Throw Up 20.18 Blog: https://throwup2018.wordpress.com
Football has its ‘kick off’, shinty it’s ‘throw up’.
‘ThrowUp 20.18’ is a visual arts project devised by Highland Print Studio in consultation with the Camanachd Association, Shinty’s governing body. Four professional artists were commissioned and partnered with four clubs, resulting a series of original artwork inspired by the culture and heritage of Scotland’s iconic indigenous sport of Shinty. This project was funded by Highland Culture Strategic Board’s ‘Highland Culture: Take Pride, Take Part’ programme.
The appointed artists include John McNaught, Deirdre Nelson, Tom Smith (Lateral North) and Roddy Buchanan, who worked respectively with Skye Camanachd, Newtonmore Camanachd, Beauly Shinty Club and Fort William Shinty Club.
Throughout the 2017 and 2018 season, each artist engaged with their chosen club and its wider Shinty community. They researched into the club’s history, with the help of the fans and players, and gained an insight into the game, its culture and the volunteers who commit their time and energy to their club.
Each artist, in collaboration with Highland Print Studio, produced a series of original prints that formed a contemporary visual art archive that will be a legacy for the clubs. Despite Shinty being an integral part of the Gàidhealtachd for centuries, there have been very few visual arts documentations of the sport.
After researching into their clubs, artists looked at different angles to create their series of prints. John McNaught looked into both past and present volunteers for Skye Camanachd and created ‘Grafters’ – a series of polaroid sized linocuts of all past volunteers which was accompanied by polaroid photos of present volunteers. He also looked at photographs of the 1st teams from 1895 and 1998 and recreated them with the 2018 first teams.
Deirdre Nelson focussed on Shinty scores and created blue and white knitwear from this data, with every blue line representing a score from the team. She wanted to do something to represent the players’ partners, who often accompany them to games and are sometimes collectively referred to as SWAGs – Shinty Wives And Girlfriends. Deirdre printed this emblem onto tote bags for team merchandise. Deirdre was also keen to produce a work that recognised all the volunteers that contribute to this purely amateur sport, from the players to the bakers, and her screenprint, ‘How Many?’ (People does it take to Run Newtonmore Camanachd), celebrates all the volunteers, from the players to the largest group, the bakers!
Deirdre also paid tribute to one of Newtonmore Camanachd’s most famous players, David ‘Tarzan’ Richie, who is notable for having won 12 Camanachd Cup medals, a record he held alongside fellow Newtonmore player, Hugh Chisholm, for many years. Tarzan turned all his medals into a bracelet for his wife, which inspired Deirdre’s polymer photogravure print, ‘Shinty Love’.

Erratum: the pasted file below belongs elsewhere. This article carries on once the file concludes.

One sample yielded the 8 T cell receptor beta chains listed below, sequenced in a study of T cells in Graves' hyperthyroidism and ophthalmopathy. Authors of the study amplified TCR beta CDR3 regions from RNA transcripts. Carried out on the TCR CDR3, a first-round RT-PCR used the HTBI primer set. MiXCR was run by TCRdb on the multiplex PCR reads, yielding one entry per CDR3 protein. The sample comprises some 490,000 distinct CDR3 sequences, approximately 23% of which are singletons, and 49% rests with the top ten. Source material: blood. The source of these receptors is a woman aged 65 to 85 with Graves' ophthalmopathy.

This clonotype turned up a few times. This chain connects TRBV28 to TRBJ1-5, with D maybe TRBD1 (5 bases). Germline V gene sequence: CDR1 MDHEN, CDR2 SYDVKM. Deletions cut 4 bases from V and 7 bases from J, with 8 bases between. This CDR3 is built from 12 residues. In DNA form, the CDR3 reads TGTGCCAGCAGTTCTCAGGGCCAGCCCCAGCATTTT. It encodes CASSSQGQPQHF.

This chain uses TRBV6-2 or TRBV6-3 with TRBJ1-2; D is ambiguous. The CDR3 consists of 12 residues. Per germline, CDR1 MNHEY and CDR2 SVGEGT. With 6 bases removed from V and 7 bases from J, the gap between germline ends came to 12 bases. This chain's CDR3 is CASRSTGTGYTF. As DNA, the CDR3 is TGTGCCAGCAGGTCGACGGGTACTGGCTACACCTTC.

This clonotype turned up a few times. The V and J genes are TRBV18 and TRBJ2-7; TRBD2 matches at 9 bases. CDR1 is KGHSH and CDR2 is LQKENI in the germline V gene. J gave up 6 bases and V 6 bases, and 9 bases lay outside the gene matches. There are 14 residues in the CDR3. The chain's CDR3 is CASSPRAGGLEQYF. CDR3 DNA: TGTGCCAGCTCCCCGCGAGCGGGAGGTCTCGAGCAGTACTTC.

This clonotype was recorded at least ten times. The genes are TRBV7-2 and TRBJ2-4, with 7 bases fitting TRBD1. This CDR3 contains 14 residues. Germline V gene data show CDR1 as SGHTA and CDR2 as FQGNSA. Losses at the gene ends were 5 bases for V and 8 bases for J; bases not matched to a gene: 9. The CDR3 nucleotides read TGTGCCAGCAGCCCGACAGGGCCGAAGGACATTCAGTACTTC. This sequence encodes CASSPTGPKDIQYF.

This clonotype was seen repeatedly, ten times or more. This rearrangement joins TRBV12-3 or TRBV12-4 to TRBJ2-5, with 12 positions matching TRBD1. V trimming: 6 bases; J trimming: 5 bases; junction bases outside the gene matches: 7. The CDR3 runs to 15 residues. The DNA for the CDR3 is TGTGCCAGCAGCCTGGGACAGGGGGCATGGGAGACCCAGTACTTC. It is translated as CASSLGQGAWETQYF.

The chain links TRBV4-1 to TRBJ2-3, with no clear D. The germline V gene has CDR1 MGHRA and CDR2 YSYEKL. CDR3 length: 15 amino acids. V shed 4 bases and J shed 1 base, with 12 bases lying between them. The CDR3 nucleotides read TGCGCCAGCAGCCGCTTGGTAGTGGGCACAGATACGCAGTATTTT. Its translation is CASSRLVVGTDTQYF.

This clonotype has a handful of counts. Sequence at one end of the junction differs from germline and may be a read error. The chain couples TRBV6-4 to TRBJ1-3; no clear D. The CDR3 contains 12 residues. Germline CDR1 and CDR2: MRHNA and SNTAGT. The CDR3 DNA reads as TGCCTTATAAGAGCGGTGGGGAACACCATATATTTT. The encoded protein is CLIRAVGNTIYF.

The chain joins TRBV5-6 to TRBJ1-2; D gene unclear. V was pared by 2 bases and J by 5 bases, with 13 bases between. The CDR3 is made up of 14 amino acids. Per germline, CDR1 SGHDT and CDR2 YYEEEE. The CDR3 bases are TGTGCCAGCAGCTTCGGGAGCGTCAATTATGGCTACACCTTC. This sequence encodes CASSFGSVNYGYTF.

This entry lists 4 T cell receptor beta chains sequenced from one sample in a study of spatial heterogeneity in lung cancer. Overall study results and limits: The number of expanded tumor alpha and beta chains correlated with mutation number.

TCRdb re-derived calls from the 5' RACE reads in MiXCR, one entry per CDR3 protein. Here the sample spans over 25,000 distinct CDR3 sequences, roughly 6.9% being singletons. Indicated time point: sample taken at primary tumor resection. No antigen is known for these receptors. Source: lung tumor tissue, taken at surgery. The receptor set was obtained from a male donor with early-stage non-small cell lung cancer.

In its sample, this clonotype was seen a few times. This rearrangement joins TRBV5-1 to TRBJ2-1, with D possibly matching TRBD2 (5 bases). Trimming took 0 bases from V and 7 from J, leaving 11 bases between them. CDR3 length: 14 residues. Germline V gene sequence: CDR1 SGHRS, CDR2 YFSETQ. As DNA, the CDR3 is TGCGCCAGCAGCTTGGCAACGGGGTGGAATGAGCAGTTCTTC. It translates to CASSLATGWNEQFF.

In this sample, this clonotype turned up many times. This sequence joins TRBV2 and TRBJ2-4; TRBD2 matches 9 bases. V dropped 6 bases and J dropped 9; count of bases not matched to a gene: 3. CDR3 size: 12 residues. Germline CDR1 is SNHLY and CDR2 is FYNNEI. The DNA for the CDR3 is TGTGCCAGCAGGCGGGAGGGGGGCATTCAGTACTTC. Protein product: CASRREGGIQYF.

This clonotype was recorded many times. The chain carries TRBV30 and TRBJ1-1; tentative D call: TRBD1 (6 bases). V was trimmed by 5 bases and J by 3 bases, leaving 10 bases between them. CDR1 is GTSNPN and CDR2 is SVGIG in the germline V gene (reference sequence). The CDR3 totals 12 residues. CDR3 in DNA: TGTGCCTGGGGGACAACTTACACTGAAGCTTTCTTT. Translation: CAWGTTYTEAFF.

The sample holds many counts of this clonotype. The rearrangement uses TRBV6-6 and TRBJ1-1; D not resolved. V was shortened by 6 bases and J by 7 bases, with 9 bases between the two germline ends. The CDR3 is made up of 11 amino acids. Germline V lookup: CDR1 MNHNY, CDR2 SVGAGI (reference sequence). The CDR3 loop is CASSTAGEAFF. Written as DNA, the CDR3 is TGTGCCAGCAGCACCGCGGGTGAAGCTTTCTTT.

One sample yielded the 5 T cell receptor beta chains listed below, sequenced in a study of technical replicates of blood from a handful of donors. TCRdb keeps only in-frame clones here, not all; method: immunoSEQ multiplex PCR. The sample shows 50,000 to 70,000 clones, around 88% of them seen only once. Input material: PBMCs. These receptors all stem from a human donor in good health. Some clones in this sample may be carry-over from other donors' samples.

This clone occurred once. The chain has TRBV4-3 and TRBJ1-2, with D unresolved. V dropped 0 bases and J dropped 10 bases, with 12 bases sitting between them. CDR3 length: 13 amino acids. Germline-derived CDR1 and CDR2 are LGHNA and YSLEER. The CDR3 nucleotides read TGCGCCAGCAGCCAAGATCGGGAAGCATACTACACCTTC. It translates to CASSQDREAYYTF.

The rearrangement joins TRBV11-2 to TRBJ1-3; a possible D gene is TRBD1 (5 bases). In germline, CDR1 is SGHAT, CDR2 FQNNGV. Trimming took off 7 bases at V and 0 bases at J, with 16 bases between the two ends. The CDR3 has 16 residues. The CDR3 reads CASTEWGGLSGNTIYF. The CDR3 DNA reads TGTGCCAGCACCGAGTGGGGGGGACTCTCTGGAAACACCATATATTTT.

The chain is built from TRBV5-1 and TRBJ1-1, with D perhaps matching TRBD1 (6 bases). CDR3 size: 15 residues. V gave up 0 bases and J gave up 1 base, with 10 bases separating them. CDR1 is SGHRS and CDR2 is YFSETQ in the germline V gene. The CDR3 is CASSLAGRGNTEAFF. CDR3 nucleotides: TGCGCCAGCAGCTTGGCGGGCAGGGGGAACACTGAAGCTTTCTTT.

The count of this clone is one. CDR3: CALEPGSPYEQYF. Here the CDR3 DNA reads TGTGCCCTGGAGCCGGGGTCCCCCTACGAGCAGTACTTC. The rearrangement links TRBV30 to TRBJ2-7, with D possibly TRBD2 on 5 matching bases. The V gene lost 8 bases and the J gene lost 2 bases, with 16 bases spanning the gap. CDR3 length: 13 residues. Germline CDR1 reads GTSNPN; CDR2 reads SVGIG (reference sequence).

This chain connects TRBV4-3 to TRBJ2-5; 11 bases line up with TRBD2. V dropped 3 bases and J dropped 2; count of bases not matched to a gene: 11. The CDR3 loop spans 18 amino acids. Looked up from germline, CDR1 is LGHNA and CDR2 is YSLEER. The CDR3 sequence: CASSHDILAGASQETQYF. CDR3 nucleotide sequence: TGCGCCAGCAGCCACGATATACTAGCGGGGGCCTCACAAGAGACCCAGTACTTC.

Fort William Shinty Club artist, Roddy Buchanan, chose to focus on the physical nature of the sport itself, photographing the Shinty players on the field as they knotted together while playing. Back at Highland Print Studio were he worked us on translate them into a series of polymer photogravure prints. The series of eight ‘shinty knots’ are two-colour prints, the stark colours help emphasis the physical clash of the players.
Tom Smith, worked with Beauly Shinty Club, and created a series of prints that portrayed the impact World War 1 had on the Club. He created a huge linocut that was cut to portray a map of Beauly, which had stories embedded into it using augmented reality. Tom also produced a series of three prints from his research into this period of the club’s history. While Tom was working with the team, Beauly Shinty Club produced a book to celebrate the club’s 125th anniversary. Written by club secretary and Camanachd Association Director, Steven MacKenzie, it focused on the years 1992-2017, using archive photos and recollections from players and committee to recall the ups and downs over this period and Tom helped design the book.
The exhibition of work, Throw Up 20.18, was launched in a marquee, pitch-side at the Camanachd Cup Final 20.18. It’s launch in a more conventional visual arts venue was Inverness Museum and Art Gallery (IMAG) in March2019. That night ended with a terrific Q+A session hosted by Iain MacDonald and a panel consisting of three of the participating artists, Derek Keir (CEO), Keith Loades (President) and Steven Mackenzie (Vice-President) of the Camanachd Association.
Since then the work has been touring, all or in part, to venues across the Highlands. John McNaught’s work made its way over to Aros Community Theatre, Portree, in April 2019.
In tribute to the rivalry between both Newtonmore and Kingussie Shinty Club, Deirdre Nelson’s work was exhibited at the Highland Folk Museum in Newtonmore in July 2019 and the rest of the artwork was shown at the Iona Gallery, Kingussie! Both venues hosted presentations on the project by the artists.
The work has also been exhibited in Oban at the Rockfield Centre, where it was accompanied by two inspiring talks by the voice of Shinty himself, Hugh Dan MacLennan. One talk was about the Shinty memories Project, which aims to use sport as a vehicle to help those who live with dementia, or poor mental health. The second talk was on the effects that both world wars had on the Shinty community.
The exhibition then made its way over to Fort William, where it exhibited at the Nevis Centre in September 2019. It was once again accompanied by a talk from Hugh Dan MacLennan and was joined by special guest, Deek Cameron – the man who scored the fasted ever Camanachd Cup Final Goal in 1992.